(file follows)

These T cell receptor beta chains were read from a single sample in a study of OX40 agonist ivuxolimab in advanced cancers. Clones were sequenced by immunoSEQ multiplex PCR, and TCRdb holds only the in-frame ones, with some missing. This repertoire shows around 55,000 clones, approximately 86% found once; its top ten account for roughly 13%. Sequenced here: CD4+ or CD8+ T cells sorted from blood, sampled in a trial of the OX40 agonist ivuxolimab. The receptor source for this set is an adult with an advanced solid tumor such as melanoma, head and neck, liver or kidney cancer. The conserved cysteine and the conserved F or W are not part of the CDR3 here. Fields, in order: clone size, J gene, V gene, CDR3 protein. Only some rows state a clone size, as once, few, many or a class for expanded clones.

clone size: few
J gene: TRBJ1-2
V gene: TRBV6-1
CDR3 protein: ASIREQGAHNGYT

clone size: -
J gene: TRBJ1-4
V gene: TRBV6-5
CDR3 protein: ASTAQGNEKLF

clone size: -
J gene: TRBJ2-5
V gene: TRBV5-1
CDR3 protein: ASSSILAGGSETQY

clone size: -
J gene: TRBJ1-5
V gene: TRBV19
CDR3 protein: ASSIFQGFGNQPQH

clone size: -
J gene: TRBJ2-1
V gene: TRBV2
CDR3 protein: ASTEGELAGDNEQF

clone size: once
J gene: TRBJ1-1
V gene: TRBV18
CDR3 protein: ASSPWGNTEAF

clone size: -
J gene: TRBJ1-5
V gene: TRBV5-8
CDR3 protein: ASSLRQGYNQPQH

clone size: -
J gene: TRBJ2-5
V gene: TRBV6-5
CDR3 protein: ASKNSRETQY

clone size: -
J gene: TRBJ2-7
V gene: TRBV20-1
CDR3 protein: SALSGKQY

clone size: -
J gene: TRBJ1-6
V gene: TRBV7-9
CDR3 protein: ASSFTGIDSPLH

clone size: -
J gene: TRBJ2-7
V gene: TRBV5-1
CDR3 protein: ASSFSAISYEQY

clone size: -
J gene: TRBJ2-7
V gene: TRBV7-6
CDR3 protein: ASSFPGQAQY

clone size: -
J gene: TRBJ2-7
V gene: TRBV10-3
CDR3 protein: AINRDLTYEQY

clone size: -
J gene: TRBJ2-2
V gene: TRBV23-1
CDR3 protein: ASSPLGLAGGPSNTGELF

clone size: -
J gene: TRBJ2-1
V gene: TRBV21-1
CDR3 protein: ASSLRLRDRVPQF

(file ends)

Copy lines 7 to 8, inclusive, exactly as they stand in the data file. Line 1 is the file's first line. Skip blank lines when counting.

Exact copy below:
J gene: TRBJ1-4
V gene: TRBV6-5